Do you miss drinking wine? We share some low acid wine tips!

Do you miss drinking wine? We share some low acid wine tips!

Do you miss drinking wine? Frustrated with the acid burn? If you struggle with acid irritation, look for wines grown in warmer climates (i.e. California) rather than cooler climates (i.e. France). Warm climates help grapes lose more acid as they ripen. Acid levels are also influenced by grape varieties and fermentation methods.

White wine grapes are golden in color and produce light colored juices. These wines tend to be fresh, fruity with identifiable fruit characteristics. Look for varieties that have some residual sugar and a mellower, sweeter taste. Chardonnay is the most popular white wine in the USA. It has low to medium acid levels. It is considered a full-bodied wine that can have a strong fruity character. Gewürztraminer, Riesling and Muscat are generally sweeter wines that can be lower in acid. Sweet rather dry white wines are generally more interesting and appealing.

Sauvignon and Fumé Blanc are medium bodied wines that can have a citrusy or melony flavor. Unfortunately, they are higher in acid. Chenin Blanc is a very neutral, clean, fresh white wine that could also have higher acid levels. It can have an extreme fruity flavor because it is rarely put in oak barrels. It wouldn’t be our first choice for acid sensitive people to try.

Aged red wines are typically more mellow and less acidic than younger red wines which will tend to be initially more astringent and acidic. Red wines generally have very similar acid and alcohol levels so it’s really more about finding an aged wine with a flavor that you enjoy. Merlot is a soft, mellow wine that can have berry, plum and raisin flavors. We think this is a good first red wine to try if you struggle with acid sensitivity and are not histamine sensitive.

Pinot Noir is a medium-bodied wine known for lush fruit flavors, as well as some earthiness, vanilla and even chocolate flavors. Syrah or Shiraz is a medium-bodied, fruity wine with hints of berry, chocolate, licorice, mocha, pepper, raspberry and other spices. Zinfandel is typically a higher alcohol wine known for its fruit, pepper and spice aromas. Cabernet Sauvignon is a heavier, complex wine that can have notes of currant, berry, plum and cherry. Normally aged in barrels, it can have woody or smoky flavors. Port, the most common dessert red wine, is rich, thick and sweet. It is fortified with brandy, giving it one of the highest alcohol content among wines.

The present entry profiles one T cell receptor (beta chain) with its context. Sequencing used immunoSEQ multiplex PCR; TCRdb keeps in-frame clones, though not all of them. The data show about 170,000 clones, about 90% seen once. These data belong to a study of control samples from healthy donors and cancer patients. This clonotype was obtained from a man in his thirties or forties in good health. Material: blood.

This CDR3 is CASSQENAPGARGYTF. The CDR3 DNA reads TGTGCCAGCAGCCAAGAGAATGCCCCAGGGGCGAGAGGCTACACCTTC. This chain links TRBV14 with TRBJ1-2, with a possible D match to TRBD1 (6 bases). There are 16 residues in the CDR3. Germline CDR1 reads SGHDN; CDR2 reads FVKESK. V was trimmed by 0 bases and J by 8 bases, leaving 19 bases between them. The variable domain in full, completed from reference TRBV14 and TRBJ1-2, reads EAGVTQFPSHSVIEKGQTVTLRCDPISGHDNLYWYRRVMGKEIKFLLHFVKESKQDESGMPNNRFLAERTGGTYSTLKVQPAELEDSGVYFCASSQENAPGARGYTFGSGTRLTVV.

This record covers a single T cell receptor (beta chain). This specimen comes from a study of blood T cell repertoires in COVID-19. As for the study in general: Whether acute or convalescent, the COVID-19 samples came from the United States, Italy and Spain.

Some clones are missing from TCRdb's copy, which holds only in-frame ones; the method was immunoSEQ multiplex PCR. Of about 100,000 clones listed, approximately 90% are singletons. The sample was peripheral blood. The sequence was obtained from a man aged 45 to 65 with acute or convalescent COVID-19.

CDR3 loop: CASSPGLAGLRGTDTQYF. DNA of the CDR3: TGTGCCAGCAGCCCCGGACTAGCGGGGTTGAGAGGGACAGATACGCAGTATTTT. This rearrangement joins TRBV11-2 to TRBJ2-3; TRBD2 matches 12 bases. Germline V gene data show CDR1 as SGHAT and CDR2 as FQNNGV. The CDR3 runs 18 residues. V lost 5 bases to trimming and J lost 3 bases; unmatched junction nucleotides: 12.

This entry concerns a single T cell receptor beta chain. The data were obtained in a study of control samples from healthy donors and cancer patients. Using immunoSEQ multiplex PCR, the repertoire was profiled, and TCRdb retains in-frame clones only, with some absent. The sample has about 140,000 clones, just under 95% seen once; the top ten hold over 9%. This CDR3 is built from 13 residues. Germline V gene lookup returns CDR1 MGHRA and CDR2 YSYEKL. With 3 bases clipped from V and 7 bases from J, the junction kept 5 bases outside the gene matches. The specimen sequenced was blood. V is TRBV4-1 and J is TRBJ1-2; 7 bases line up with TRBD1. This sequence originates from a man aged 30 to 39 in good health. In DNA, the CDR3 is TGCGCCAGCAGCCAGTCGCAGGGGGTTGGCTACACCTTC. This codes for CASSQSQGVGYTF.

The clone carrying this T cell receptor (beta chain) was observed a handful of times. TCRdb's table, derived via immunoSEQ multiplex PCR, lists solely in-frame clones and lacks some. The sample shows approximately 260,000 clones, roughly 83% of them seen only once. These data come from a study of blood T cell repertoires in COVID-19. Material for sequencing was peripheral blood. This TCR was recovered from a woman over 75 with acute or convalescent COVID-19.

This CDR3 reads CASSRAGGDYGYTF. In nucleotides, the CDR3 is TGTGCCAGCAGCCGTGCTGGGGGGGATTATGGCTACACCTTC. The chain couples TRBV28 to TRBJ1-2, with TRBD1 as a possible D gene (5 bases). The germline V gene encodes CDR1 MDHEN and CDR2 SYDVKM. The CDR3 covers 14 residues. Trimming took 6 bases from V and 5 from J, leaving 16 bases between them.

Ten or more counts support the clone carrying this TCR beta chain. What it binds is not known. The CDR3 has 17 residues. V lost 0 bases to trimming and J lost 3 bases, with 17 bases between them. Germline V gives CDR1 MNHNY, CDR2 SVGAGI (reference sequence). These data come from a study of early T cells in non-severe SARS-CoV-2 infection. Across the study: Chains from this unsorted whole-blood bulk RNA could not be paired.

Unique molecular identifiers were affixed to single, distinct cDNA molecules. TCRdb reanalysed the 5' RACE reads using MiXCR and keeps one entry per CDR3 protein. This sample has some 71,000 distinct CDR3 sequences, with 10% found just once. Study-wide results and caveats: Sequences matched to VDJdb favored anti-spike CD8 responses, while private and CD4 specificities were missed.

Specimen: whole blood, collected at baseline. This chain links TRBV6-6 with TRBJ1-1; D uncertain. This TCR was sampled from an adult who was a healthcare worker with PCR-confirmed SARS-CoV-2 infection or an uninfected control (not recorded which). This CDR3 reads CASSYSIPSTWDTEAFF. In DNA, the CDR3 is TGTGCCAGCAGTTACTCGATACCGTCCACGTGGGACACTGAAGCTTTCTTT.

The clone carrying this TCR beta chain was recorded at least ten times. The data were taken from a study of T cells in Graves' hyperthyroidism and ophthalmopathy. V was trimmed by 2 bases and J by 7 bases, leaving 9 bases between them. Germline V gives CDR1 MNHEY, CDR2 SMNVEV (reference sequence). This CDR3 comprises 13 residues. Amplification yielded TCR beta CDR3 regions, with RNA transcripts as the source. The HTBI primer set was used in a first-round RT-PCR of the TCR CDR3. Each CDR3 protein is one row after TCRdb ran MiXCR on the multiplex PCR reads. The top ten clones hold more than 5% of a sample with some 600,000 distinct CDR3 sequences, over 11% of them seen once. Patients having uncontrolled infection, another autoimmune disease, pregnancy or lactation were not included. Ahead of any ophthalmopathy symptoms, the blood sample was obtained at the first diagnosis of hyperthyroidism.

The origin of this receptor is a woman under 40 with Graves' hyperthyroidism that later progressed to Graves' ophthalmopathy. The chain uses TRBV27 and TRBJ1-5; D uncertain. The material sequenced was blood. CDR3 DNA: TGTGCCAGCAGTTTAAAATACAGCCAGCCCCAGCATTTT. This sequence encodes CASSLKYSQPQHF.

Now that you’ve found some low acid wine possibilities, try them out. Start with a small amount, such as a 1/4 glass and see how you feel. Wine “on the rocks” is another way of reducing residual acid, or perhaps a wine spritzer made with sparkling water (without a slice a lemon or lime). If your acid symptoms strike then that particular wine may not work for you. Be bold and try another!

Another way of reducing overall acid and alcohol level is by making a wine cooler. Both red and white wines make very refreshing coolers on a hot summer evening. Simply use 1 part wine to 3 parts of a low sodium mineral water (i.e. San Pellegrino) or regular water with plenty of ice.

Did you know that Prelief can help reduce the acid in wine to make it more tolerable? Two caplets of Prelief will reduce up to 60% of the acid in 4 oz. of Chardonnay. Three tablets will reduce up to 80% of the acid.


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